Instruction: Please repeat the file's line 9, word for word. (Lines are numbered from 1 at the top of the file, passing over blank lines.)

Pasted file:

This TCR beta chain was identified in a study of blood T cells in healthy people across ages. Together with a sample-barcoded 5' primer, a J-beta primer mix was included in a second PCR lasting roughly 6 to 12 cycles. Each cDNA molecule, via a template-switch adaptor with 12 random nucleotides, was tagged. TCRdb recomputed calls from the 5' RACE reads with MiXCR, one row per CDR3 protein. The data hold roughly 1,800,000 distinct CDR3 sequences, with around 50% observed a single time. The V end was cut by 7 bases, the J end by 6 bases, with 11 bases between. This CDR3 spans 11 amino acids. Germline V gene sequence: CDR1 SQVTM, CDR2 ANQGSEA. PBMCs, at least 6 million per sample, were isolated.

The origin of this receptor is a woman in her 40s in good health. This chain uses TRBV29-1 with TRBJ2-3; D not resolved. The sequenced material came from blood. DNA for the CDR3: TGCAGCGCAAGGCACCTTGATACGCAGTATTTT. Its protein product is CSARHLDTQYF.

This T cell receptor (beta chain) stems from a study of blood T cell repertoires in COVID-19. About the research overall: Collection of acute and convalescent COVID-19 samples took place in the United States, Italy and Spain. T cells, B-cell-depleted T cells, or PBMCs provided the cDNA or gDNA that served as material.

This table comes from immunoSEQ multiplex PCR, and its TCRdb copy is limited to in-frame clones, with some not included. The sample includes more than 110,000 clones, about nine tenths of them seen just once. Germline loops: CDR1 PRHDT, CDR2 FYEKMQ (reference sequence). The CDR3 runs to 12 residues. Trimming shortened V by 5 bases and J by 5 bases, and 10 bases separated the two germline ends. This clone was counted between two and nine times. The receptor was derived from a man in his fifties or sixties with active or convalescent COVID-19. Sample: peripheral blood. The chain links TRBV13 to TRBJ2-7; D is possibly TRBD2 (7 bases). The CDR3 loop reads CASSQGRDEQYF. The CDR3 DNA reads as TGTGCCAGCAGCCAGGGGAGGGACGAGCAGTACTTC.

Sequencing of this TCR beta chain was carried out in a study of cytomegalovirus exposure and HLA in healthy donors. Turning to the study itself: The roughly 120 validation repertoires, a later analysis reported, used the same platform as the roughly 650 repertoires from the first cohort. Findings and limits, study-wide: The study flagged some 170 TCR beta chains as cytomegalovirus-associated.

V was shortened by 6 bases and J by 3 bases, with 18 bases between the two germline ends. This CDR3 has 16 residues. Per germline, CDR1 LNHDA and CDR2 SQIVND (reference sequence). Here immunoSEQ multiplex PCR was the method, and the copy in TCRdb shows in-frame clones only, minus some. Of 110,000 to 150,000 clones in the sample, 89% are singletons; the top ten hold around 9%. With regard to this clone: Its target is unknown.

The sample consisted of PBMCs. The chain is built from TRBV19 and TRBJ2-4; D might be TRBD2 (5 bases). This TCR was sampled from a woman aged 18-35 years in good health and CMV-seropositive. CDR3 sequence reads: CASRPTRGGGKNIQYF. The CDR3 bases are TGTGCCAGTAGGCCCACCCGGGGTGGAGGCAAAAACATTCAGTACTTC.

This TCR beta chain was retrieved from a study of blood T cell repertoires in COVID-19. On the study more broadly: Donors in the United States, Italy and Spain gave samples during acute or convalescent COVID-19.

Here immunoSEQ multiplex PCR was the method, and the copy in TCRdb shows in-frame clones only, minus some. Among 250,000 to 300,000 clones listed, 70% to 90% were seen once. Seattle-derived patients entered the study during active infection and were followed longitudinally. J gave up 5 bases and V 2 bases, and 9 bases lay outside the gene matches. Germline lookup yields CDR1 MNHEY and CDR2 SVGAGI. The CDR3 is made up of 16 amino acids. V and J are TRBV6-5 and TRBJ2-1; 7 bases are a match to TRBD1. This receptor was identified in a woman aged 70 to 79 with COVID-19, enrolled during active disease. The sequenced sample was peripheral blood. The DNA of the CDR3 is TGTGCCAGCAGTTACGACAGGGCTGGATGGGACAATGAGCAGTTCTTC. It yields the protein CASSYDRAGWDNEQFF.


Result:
Here immunoSEQ multiplex PCR was the method, and the copy in TCRdb shows in-frame clones only, minus some. Among 250,000 to 300,000 clones listed, 70% to 90% were seen once. Seattle-derived patients entered the study during active infection and were followed longitudinally. J gave up 5 bases and V 2 bases, and 9 bases lay outside the gene matches. Germline lookup yields CDR1 MNHEY and CDR2 SVGAGI. The CDR3 is made up of 16 amino acids. V and J are TRBV6-5 and TRBJ2-1; 7 bases are a match to TRBD1. This receptor was identified in a woman aged 70 to 79 with COVID-19, enrolled during active disease. The sequenced sample was peripheral blood. The DNA of the CDR3 is TGTGCCAGCAGTTACGACAGGGCTGGATGGGACAATGAGCAGTTCTTC. It yields the protein CASSYDRAGWDNEQFF.